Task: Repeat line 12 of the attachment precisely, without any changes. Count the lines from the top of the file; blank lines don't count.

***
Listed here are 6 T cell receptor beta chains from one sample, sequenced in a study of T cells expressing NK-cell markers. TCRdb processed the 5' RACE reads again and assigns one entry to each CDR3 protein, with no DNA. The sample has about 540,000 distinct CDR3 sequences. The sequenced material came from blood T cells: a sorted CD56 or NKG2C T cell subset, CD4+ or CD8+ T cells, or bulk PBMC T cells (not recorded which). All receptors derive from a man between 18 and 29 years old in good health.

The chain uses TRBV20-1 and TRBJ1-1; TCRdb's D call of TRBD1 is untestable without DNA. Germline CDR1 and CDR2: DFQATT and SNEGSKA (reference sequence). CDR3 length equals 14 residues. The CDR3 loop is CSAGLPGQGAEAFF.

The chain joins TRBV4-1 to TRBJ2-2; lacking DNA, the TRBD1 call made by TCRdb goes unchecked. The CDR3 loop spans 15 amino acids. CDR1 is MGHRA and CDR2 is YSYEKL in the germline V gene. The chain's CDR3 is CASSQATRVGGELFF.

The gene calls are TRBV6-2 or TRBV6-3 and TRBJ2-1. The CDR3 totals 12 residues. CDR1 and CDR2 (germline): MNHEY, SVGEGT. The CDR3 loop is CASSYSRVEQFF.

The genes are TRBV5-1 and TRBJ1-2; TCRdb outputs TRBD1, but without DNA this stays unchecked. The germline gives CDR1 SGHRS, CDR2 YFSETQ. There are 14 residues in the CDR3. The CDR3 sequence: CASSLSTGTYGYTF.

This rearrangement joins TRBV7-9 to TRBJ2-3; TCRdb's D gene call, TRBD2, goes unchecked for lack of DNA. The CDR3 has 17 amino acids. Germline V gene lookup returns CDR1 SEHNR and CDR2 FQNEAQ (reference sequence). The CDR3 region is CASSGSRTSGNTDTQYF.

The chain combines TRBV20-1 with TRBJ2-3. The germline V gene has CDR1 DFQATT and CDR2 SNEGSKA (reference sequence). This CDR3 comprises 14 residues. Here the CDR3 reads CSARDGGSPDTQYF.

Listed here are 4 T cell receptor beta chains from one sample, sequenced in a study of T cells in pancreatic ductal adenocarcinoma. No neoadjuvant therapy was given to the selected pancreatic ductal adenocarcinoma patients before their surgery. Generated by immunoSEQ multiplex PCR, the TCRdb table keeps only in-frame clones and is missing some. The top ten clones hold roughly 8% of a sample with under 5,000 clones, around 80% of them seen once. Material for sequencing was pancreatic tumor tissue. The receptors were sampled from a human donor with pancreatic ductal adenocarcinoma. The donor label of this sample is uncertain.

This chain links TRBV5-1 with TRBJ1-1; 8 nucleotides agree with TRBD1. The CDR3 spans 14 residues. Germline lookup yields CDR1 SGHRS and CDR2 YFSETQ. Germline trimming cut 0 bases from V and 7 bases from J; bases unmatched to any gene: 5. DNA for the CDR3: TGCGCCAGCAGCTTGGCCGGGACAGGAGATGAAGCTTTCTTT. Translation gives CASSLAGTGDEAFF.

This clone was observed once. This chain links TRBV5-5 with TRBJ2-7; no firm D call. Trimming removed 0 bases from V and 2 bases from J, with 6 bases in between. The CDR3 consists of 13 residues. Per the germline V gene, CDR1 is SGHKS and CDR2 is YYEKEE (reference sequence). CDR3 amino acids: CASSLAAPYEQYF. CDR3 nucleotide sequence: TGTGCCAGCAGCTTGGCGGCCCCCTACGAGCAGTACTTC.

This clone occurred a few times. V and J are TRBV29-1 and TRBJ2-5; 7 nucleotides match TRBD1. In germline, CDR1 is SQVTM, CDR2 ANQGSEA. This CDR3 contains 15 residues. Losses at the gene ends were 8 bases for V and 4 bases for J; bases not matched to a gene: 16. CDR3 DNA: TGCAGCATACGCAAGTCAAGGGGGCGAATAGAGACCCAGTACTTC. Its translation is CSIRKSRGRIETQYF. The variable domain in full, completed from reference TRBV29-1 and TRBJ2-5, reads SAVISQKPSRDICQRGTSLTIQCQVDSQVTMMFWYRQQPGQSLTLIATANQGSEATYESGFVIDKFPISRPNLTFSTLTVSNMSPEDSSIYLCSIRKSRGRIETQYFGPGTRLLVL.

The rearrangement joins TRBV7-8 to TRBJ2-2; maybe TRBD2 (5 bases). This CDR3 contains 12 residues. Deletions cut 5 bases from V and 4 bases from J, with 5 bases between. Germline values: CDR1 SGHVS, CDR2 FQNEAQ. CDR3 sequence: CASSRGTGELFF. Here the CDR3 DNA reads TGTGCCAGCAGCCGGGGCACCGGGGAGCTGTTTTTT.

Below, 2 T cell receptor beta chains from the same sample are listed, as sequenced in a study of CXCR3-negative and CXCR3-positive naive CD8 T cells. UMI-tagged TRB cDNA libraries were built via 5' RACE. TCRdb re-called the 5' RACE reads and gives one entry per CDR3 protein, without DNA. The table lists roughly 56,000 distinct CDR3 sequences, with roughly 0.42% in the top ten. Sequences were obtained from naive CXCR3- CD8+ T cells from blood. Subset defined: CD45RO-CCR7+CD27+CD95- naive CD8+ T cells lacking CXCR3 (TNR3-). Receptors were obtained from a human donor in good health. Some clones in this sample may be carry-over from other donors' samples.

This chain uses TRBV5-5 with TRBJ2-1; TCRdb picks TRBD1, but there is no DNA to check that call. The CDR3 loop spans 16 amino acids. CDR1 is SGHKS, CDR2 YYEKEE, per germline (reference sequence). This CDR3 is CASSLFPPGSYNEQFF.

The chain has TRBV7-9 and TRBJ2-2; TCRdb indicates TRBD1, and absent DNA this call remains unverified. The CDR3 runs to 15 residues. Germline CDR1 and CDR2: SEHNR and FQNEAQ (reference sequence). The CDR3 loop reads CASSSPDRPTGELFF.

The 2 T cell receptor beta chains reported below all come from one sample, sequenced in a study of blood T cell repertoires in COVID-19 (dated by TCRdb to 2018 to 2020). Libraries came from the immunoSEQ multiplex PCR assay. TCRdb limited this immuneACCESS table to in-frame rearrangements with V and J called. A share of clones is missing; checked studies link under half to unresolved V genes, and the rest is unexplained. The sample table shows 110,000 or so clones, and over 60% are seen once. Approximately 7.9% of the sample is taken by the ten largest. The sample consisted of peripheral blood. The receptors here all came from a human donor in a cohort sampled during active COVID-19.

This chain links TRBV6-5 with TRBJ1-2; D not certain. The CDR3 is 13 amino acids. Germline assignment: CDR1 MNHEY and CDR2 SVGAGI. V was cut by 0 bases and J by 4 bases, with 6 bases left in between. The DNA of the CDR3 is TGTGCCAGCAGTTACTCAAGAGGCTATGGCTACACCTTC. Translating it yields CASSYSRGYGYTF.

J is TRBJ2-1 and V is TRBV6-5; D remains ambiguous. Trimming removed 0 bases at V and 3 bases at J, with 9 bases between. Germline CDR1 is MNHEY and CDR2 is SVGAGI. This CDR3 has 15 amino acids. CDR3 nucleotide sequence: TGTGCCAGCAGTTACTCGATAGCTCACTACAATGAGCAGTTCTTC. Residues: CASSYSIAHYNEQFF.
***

The rearrangement joins TRBV7-8 to TRBJ2-2; maybe TRBD2 (5 bases). This CDR3 contains 12 residues. Deletions cut 5 bases from V and 4 bases from J, with 5 bases between. Germline values: CDR1 SGHVS, CDR2 FQNEAQ. CDR3 sequence: CASSRGTGELFF. Here the CDR3 DNA reads TGTGCCAGCAGCCGGGGCACCGGGGAGCTGTTTTTT.